As marketers, we are constantly inundated with data and analytics that are supposed to help us better perform our jobs. These reports, so we’re told, are designed to help us draw better insights from our campaigns and develop actionable strategies based on our performance metrics. The reports are supposed to make us more efficient, more tactical and more knowledgeable of our industry.
The problem with much of the information we receive from these data dumps is that it is often overwhelming, unwieldy or simply too difficult to understand. We’re forced to perform countless repetitive tasks just to get to a point where we understand what the data represents – before we can even attempt to draw any legitimate insights.
Excel, at its core, is a problem-solving tool. When used correctly, Excel can eliminate many of these tedious and repetitive steps from our analytic process and allow us to concentrate our efforts on what truly matters: drawing useful insights that affect strategy moving forward. This week I had the pleasure of speaking on the Extreme Excel Excellence panel at SMX Advanced in Seattle, with the overarching theme of embracing the opportunity that Excel presents for marketers to better analyze their data.
Direct response marketing doesn’t work. In fact, it doesn’t really even exist. Many marketers have suspected this for years, but haven’t really had the analytical tools to back up this sentiment.
Now, I know many will argue with this post and this assertion. There are probably litanies of “success stories” that showcase amazing direct response campaigns. But they’re all BS.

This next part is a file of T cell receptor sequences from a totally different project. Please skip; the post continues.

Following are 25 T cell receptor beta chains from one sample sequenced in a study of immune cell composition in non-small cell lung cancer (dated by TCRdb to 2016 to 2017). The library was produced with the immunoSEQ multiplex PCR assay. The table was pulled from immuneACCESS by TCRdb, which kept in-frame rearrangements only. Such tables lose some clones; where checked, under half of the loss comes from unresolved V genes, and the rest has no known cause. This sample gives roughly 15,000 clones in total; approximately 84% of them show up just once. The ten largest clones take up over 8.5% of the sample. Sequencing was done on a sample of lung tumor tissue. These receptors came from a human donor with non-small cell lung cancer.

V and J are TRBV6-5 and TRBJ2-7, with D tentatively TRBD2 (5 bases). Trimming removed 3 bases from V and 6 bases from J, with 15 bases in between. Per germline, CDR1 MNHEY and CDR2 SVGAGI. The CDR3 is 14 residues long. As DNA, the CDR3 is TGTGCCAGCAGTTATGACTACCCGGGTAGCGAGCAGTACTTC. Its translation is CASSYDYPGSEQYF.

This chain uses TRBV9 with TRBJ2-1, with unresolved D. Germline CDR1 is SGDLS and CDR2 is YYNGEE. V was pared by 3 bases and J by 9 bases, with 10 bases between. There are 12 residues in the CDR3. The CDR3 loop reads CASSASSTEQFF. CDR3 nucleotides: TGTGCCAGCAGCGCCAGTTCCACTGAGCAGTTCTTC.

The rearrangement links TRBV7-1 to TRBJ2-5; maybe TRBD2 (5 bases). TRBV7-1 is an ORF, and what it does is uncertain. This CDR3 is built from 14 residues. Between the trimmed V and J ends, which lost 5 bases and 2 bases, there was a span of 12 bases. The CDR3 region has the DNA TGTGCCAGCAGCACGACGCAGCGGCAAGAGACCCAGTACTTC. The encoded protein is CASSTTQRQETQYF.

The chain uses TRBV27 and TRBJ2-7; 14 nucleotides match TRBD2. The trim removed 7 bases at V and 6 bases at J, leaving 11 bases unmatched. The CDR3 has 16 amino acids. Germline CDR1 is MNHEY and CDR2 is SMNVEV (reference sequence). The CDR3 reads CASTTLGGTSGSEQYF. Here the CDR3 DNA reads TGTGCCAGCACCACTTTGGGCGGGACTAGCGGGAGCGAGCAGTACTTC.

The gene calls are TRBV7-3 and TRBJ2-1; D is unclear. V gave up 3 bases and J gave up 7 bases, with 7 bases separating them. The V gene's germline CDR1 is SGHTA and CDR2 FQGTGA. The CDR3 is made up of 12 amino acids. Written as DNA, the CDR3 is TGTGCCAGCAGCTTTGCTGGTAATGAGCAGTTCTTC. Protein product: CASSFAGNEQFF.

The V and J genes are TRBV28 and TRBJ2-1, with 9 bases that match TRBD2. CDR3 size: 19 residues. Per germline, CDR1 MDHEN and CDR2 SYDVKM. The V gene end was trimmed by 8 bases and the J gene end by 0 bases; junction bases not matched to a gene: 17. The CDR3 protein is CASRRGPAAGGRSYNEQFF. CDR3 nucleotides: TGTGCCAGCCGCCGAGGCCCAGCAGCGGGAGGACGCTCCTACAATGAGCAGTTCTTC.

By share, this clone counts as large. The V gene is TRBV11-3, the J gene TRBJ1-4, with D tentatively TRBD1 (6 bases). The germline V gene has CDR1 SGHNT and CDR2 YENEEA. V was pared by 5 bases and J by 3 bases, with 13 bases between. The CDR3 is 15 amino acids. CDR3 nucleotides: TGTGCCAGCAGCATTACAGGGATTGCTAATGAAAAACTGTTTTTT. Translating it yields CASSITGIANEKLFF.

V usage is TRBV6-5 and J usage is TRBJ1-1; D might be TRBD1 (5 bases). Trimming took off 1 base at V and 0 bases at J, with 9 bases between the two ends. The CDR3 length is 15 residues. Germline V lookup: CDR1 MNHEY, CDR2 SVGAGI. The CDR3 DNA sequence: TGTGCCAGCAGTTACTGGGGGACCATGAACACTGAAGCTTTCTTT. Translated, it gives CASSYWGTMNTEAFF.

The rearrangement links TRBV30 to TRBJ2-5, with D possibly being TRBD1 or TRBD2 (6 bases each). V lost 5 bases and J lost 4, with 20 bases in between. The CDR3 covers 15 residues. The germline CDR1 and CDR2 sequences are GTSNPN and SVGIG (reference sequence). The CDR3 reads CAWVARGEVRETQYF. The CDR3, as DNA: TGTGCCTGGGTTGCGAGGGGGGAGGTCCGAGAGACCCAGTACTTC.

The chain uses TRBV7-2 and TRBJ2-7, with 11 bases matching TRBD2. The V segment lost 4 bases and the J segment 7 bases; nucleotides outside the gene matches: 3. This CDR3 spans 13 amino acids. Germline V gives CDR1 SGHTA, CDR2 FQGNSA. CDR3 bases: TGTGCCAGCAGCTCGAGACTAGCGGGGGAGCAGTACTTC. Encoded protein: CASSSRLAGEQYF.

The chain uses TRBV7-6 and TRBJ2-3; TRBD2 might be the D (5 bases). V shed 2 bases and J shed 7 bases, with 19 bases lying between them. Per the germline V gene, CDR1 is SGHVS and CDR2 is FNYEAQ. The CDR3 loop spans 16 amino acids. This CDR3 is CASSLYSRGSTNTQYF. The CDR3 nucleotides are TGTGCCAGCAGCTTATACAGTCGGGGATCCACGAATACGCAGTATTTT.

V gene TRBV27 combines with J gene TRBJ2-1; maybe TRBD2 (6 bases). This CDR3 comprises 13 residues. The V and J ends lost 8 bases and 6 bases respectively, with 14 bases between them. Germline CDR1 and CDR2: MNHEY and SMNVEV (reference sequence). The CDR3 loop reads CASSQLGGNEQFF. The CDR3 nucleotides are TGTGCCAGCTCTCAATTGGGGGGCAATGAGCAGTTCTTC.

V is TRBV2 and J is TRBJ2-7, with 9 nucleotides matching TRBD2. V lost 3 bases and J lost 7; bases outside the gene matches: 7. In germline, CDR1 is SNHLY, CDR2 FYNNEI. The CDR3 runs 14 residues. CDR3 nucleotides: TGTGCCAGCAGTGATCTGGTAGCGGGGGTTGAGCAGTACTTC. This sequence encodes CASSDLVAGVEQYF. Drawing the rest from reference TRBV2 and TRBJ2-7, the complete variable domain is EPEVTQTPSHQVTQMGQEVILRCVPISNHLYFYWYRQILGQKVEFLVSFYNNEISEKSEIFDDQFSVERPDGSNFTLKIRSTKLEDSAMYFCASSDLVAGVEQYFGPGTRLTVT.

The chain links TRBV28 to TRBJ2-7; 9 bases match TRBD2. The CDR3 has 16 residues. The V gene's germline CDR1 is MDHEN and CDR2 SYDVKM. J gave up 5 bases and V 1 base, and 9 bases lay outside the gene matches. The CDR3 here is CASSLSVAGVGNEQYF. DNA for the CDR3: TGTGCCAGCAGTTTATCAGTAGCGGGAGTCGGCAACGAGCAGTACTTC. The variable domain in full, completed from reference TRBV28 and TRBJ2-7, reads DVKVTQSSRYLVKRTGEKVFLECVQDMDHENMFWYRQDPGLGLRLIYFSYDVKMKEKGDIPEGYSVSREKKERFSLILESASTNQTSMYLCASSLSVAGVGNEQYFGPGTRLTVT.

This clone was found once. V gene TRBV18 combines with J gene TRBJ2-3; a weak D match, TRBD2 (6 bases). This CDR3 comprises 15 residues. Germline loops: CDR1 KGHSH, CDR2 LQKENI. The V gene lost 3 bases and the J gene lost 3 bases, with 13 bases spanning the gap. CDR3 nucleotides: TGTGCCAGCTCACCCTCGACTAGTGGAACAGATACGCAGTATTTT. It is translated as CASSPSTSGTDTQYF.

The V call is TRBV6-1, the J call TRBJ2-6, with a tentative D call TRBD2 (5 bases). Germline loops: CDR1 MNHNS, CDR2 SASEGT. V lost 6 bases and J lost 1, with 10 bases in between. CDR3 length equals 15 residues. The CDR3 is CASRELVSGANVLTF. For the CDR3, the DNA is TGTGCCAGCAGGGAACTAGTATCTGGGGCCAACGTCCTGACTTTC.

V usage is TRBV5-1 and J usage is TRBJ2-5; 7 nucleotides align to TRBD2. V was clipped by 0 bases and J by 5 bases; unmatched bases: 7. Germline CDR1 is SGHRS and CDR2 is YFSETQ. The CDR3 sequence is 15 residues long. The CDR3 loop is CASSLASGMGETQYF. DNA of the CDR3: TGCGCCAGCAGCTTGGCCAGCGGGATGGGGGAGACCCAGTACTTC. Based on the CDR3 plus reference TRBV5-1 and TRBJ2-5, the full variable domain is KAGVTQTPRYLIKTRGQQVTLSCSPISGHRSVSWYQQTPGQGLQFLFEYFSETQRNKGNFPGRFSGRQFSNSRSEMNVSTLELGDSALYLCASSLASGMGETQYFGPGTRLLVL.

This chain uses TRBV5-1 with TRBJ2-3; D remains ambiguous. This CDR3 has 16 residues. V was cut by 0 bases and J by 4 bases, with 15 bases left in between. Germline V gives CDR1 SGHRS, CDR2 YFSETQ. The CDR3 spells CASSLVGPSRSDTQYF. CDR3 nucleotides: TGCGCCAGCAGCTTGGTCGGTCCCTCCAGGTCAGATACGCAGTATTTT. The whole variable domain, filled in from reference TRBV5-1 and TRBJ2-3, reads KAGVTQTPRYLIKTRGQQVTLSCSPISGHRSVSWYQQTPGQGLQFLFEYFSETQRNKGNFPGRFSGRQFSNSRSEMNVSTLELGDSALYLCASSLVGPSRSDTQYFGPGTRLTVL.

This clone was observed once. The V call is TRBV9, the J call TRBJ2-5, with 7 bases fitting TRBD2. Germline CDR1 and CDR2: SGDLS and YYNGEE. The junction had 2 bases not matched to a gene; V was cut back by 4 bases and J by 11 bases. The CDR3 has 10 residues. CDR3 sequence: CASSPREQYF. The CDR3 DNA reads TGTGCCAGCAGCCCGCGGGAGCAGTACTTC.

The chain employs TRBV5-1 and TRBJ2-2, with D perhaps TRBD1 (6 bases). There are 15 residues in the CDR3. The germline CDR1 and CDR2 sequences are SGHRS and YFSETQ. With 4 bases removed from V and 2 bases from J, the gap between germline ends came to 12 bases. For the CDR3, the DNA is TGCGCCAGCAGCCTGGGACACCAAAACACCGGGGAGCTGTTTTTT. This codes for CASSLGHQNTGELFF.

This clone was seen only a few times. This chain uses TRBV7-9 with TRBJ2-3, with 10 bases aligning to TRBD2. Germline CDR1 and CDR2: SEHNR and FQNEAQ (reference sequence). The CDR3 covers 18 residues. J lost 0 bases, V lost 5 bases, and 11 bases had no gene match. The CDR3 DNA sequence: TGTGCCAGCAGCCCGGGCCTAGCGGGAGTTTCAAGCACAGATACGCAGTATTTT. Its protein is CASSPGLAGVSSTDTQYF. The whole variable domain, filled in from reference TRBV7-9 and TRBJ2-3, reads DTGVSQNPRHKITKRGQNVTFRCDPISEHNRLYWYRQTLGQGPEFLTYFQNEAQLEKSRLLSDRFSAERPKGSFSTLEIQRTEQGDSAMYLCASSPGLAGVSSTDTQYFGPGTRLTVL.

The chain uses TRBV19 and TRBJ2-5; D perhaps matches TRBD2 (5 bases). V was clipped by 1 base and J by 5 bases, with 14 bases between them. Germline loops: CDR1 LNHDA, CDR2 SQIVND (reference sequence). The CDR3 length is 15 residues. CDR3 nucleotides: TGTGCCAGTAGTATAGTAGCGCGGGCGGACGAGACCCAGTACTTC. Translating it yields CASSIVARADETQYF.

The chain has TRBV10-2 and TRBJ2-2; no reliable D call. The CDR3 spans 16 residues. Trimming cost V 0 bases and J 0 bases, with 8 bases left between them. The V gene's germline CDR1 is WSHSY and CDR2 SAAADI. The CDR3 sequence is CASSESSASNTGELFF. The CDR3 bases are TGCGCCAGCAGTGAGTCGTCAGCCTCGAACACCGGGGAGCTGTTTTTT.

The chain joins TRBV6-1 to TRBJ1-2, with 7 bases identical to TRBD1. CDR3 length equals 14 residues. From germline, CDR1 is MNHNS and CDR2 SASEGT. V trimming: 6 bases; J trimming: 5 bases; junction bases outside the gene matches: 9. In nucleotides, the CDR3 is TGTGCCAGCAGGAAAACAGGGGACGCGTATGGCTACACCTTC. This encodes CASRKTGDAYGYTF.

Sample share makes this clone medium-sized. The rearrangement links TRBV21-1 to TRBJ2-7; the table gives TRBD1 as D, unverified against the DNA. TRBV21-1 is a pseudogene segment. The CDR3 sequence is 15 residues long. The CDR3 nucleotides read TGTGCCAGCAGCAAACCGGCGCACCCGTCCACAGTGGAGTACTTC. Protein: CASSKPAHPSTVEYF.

We don’t exist in a vacuum. There can be a direct response component to a larger campaign, but too often we hear clients (and less savvy marketers) say, “let’s just focus on direct response.”
Everyone who knows Nebo knows we take our donuts seriously.
So, for National Donut Day, we filled the office with dozens of treats from the best spot in Atlanta - Sublime Doughnuts (not that we needed a holiday as an excuse). But that was only the beginning of the celebration here at Nebo.
After the grazers of the office got their fill, two of our bravest and most confident eaters stepped up to the plate for a gut-busting, winner-take-all donut eating contest.
Since Google+ launched to huge demand in the summer of 2011, it has been ridiculed as a “ghost town” - as Google’s sad wannabe social network. It’s that social site that you accidentally check once a month - only to confirm that, yes, there’s nothing still going on.
But in January, eMarketer confirmed that Google+ has surpassed Twitter to become the 2nd largest social network worldwide, behind Facebook, serving 26% of internet users - with 343 million active users according to GlobalWebIndex.
Even so, Google is smart enough to know that this race will be a marathon and not a sprint. After taking a second look at Google+, we think it’s poised to become not necessarily the largest, but the most successful social network in the long run.
There comes a time in every brand’s life when it must either adapt to new challenges in the marketplace, or risk fading away altogether. In the digital age, that leaves many brands scrambling to amplify their mobile presence in a last ditch effort to stay relevant. And why wouldn’t they? Apple’s iPhone and Google’s Android OS launched both tech giants, respectively, into new stratospheres upon their release, and now Microsoft is hoping to achieve the same success with its up-start Windows phone.